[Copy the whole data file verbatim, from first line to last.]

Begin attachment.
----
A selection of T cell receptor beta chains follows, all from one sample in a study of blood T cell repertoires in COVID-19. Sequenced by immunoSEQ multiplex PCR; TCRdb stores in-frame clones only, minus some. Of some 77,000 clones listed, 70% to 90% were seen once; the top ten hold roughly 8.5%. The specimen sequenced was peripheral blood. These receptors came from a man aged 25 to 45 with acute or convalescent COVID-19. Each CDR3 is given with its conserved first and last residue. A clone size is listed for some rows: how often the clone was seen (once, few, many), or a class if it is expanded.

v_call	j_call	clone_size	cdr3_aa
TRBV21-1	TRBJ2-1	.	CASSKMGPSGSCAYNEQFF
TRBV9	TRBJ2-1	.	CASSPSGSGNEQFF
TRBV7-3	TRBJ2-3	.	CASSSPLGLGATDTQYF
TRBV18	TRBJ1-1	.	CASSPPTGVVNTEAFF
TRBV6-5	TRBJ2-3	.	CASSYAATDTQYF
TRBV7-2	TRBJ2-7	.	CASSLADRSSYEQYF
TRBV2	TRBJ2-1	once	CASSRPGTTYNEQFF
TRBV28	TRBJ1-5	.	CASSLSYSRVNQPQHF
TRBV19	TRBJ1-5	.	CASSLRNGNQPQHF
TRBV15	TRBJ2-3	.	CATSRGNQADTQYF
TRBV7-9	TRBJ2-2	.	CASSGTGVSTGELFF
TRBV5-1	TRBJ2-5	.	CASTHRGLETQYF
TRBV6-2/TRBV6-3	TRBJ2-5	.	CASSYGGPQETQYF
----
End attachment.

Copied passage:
A selection of T cell receptor beta chains follows, all from one sample in a study of blood T cell repertoires in COVID-19. Sequenced by immunoSEQ multiplex PCR; TCRdb stores in-frame clones only, minus some. Of some 77,000 clones listed, 70% to 90% were seen once; the top ten hold roughly 8.5%. The specimen sequenced was peripheral blood. These receptors came from a man aged 25 to 45 with acute or convalescent COVID-19. Each CDR3 is given with its conserved first and last residue. A clone size is listed for some rows: how often the clone was seen (once, few, many), or a class if it is expanded.

v_call	j_call	clone_size	cdr3_aa
TRBV21-1	TRBJ2-1	.	CASSKMGPSGSCAYNEQFF
TRBV9	TRBJ2-1	.	CASSPSGSGNEQFF
TRBV7-3	TRBJ2-3	.	CASSSPLGLGATDTQYF
TRBV18	TRBJ1-1	.	CASSPPTGVVNTEAFF
TRBV6-5	TRBJ2-3	.	CASSYAATDTQYF
TRBV7-2	TRBJ2-7	.	CASSLADRSSYEQYF
TRBV2	TRBJ2-1	once	CASSRPGTTYNEQFF
TRBV28	TRBJ1-5	.	CASSLSYSRVNQPQHF
TRBV19	TRBJ1-5	.	CASSLRNGNQPQHF
TRBV15	TRBJ2-3	.	CATSRGNQADTQYF
TRBV7-9	TRBJ2-2	.	CASSGTGVSTGELFF
TRBV5-1	TRBJ2-5	.	CASTHRGLETQYF
TRBV6-2/TRBV6-3	TRBJ2-5	.	CASSYGGPQETQYF